After the awkward small talk, we get more possessiveness and finally a “bar fight” because Max never makes a scene… except when he does.
She bails them out - where he demands to drive her car once again.
Then there’s some uninspiring sex and we get this.
So total nitpick. Monet worked in oils. Not watercolors. But at this point I am so done that I went off on a rant about this. FFS google it. Or don’t include the detail.
Gods I use that gif way too much.
Stuff just keeps getting worse and worse. with Max being a little brat. And once again Anna’s aware of this, but doesn’t drop his controlling ass.
And then guess what? Cynthia shows back up! Just in time for more slut-shaming.
What’s wrong with cheerleaders? Seriously. What? Some can be mean, but not all. This is reinforcing a negative stereotype. In my High School, the Cheerleaders had a mix of personalities. Including one girl who was VERY FIRMLY in the unpopular crowd.
Good point. Maybe you should dump his ass.
What someone says when they’re angry and hurting is who they are as a person. What someone is like when they’re arguing and lashing out is who they are inside.
The fact that Max went straight to “cold-hearted bitch” says volumes about him as a person.
After the argument, he goes home to find Cynthia dressed in sexy lingerie waiting for him. Max confronts her and she admits that she saw Anna and she’s the reason why Anna is pissed off.
Pro-tip, speech tags are your friend. Especially when it isn’t immediately clear who the speaker is. In the case of the last line there. It’s Cynthia. Not Max.
And here’s where I about hurled my iPad across the room. Not just because Cynthia is lying. But because she gets forgiven in a fucking heartbeat. She’s a fucking Karma Houdini. And worse, the next book in the series is supposed to be her and Chris’s romance. I don’t want to see more from Cynthia. Not at all.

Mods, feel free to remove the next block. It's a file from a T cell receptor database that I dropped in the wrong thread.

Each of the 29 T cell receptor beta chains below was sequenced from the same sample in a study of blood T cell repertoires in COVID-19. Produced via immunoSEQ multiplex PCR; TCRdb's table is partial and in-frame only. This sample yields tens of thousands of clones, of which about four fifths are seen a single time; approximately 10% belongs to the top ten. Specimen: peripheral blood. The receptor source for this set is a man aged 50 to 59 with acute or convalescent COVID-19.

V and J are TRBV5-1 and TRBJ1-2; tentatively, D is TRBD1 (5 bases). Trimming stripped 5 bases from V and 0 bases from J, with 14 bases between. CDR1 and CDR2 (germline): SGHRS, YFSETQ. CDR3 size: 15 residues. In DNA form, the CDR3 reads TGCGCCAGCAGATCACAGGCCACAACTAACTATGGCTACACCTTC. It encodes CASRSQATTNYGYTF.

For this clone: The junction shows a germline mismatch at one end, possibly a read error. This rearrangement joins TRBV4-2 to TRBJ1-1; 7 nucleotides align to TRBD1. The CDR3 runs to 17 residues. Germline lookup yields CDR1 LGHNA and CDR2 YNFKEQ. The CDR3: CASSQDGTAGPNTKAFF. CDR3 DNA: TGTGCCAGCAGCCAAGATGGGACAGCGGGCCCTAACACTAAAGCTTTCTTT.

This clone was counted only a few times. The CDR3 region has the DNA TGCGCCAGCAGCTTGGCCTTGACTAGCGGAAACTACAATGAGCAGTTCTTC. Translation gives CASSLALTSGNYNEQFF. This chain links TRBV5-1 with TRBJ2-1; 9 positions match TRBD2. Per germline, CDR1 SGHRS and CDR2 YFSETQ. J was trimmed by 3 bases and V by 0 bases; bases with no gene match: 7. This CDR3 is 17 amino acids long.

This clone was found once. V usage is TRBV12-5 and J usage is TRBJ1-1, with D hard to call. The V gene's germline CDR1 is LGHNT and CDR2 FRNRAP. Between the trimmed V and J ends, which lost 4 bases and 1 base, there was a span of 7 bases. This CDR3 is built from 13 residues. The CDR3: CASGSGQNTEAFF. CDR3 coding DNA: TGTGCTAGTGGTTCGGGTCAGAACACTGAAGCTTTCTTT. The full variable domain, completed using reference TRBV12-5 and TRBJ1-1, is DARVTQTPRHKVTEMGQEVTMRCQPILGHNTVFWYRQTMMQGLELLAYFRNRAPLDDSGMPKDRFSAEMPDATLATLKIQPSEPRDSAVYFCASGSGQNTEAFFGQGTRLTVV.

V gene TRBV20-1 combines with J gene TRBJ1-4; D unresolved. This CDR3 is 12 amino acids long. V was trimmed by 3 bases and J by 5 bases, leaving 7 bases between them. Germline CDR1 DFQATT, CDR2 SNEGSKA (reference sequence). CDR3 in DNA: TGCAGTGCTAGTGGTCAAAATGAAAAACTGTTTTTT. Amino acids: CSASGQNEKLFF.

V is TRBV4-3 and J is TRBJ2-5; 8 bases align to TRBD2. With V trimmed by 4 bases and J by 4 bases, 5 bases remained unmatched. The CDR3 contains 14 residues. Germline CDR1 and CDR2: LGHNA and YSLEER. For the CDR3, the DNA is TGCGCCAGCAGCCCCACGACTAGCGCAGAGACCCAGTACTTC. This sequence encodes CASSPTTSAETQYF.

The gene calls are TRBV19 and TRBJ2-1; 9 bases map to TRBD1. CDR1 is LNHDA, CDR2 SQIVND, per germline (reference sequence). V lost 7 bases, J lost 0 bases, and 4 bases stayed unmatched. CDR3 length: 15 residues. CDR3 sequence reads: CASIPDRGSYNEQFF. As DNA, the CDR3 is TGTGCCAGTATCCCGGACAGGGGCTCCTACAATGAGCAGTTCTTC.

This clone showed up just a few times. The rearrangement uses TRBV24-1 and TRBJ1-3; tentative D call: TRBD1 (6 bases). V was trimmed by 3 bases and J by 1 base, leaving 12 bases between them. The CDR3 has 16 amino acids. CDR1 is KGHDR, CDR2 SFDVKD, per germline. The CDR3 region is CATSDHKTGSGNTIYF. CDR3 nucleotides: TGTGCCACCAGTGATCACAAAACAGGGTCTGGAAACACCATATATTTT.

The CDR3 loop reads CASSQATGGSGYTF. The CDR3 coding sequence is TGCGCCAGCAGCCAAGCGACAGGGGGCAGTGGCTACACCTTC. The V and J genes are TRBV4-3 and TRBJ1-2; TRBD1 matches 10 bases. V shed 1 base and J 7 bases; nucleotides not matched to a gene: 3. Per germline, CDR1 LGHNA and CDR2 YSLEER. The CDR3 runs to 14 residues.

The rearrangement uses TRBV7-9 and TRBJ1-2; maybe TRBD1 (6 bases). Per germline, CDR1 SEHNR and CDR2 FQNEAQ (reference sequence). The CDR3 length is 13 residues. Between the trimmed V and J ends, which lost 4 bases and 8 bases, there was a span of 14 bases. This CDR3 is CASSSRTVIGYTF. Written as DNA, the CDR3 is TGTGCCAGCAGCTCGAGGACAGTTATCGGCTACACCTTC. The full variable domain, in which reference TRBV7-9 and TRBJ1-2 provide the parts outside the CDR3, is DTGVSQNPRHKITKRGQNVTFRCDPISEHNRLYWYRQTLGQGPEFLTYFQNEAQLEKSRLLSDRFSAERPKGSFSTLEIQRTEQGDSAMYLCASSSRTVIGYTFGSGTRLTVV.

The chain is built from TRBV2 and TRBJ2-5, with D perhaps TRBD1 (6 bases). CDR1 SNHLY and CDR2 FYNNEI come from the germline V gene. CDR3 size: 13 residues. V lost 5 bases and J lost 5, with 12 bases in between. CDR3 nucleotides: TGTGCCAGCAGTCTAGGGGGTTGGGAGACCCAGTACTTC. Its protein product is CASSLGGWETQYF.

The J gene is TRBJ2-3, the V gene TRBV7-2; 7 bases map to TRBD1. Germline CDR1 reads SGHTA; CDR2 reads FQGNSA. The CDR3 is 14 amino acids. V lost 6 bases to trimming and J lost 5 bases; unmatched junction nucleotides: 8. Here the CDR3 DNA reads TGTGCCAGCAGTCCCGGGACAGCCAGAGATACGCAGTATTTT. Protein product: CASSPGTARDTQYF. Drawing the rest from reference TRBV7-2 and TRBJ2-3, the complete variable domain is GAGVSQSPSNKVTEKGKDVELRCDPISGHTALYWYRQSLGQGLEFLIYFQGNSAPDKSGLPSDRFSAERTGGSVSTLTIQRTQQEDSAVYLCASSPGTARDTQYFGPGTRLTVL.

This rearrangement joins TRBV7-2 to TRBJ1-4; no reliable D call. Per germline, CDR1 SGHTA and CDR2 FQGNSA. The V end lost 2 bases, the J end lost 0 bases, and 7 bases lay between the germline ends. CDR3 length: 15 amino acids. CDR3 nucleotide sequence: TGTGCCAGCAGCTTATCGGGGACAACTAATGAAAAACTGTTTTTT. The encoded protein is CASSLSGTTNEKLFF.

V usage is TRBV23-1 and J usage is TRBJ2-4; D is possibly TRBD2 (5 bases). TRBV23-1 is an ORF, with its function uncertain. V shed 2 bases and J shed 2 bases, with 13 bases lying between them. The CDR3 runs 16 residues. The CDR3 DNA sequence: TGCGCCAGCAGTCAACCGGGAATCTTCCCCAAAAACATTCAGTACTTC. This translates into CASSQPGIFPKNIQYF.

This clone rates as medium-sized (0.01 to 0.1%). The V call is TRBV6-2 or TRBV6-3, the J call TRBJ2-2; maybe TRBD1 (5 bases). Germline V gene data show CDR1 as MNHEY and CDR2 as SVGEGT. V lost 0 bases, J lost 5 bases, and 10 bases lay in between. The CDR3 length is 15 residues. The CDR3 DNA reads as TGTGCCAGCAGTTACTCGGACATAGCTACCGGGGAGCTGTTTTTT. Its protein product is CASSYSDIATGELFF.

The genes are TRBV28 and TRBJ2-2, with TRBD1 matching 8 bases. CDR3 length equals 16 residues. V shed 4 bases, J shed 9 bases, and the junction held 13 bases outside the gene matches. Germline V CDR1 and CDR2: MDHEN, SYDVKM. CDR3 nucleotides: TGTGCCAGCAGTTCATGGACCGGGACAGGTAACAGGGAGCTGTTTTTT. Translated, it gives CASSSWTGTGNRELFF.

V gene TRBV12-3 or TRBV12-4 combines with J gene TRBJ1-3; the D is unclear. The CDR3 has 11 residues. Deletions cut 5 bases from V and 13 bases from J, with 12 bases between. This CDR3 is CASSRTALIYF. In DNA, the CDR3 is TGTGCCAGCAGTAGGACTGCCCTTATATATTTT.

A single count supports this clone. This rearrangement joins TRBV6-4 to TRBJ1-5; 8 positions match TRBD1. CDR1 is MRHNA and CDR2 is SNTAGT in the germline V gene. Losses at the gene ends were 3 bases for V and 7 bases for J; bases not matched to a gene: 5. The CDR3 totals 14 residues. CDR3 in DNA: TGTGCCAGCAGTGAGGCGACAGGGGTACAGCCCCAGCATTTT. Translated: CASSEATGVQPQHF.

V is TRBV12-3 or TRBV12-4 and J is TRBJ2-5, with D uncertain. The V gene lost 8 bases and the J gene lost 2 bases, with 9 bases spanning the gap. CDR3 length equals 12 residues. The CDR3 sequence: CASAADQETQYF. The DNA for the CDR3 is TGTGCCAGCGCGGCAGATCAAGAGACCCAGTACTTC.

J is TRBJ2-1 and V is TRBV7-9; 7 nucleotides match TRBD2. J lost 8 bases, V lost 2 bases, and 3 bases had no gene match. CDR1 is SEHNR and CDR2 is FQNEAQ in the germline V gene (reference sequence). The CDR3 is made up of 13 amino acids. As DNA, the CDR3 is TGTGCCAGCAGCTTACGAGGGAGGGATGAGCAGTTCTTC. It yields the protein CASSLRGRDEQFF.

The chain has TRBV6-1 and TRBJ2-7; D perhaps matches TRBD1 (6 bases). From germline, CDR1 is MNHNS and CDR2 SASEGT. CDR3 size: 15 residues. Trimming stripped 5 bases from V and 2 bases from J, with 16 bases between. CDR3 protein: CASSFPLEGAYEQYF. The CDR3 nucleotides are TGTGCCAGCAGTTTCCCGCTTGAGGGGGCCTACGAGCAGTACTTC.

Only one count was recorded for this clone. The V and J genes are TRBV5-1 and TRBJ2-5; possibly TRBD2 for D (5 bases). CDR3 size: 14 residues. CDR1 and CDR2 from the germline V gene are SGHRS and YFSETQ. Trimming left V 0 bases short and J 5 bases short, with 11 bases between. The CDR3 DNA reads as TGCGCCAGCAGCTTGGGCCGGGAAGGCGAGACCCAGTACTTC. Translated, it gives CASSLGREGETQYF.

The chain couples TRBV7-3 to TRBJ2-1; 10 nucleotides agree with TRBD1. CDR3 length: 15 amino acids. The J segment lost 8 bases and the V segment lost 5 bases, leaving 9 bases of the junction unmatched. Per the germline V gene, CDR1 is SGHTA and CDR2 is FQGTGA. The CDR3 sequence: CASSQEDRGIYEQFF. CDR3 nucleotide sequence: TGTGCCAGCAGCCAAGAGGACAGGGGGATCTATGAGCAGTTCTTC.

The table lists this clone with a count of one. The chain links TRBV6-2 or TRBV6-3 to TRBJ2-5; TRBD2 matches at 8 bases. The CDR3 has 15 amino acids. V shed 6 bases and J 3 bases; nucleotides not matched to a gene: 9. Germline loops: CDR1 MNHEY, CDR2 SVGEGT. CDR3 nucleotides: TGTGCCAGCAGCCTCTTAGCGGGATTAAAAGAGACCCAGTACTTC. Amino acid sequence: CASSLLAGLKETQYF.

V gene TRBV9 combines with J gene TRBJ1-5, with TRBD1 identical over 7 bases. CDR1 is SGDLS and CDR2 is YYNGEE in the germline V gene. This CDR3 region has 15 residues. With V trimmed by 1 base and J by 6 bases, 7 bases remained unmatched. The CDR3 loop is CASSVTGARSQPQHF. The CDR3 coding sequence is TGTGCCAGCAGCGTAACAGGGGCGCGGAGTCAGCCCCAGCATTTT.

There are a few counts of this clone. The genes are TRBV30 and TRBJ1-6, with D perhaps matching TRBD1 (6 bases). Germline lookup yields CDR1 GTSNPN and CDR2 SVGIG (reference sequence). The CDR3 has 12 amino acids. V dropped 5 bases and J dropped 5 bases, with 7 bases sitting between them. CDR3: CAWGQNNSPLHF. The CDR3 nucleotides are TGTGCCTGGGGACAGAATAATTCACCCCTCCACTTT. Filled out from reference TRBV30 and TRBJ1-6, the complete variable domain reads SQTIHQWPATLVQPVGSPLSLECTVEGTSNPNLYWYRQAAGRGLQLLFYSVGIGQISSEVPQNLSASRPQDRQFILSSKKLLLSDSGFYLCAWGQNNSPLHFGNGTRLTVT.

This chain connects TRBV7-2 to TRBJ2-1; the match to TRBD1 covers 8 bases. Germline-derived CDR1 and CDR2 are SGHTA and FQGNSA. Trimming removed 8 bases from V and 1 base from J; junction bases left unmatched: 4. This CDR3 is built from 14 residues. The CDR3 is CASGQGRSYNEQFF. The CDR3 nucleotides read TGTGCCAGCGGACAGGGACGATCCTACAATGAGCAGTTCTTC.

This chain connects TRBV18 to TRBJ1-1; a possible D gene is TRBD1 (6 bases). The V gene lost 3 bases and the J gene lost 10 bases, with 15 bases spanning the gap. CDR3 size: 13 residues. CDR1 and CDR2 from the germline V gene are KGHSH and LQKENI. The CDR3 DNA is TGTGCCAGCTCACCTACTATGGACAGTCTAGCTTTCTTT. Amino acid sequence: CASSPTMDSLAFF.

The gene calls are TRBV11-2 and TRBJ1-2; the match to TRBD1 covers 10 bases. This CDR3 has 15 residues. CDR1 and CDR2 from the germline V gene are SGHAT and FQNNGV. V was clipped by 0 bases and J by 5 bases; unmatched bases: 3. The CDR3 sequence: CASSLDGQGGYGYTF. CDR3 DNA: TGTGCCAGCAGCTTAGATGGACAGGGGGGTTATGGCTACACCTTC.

Now I will give the author props for knowing how to use the phrase “another think coming.”
Max barges in on Anna having a nice relaxing soak. Which let me tell you, What the fuck. Maybe I’m an oddity, but first off I was raised you NEVER enter someone’s house without knocking. Also. What kind of single woman keeps their doors unlocked? I grew up in a Doris Day neighborhood and we still fucking lock our doors. Rape culture is a thing. And until such a time comes when women won’t be blamed for being assaulted, most women lock their fucking doors.
Yes. Because coerced confessions are so sexy.
She admits she loves him and they go off and have sex.
Bear in mind, he’s never admitted he loved her yet.
The next morning she confronts him about part of this.
I can’t even.
THIS IS NOT SEXY. THIS IS NOT ROMANTIC!!! THIS IS CONTROLLING!!!
I’m just nope.
So here’s the thing. There is so much wrong with this story. From the problematic characters to the racial slurs, to the treatment of women, So much wrong.
As a note, this would have never come to our attention if the author hadn’t taken this to social media. She is absolutely allowed to rant to her private circle of friends. Or authors she trusts. But the moment she took it to her many fans was the moment she turned into a bully.
Because siccing your readers on a reviewer because you got a review you didn’t like? That’s bullying.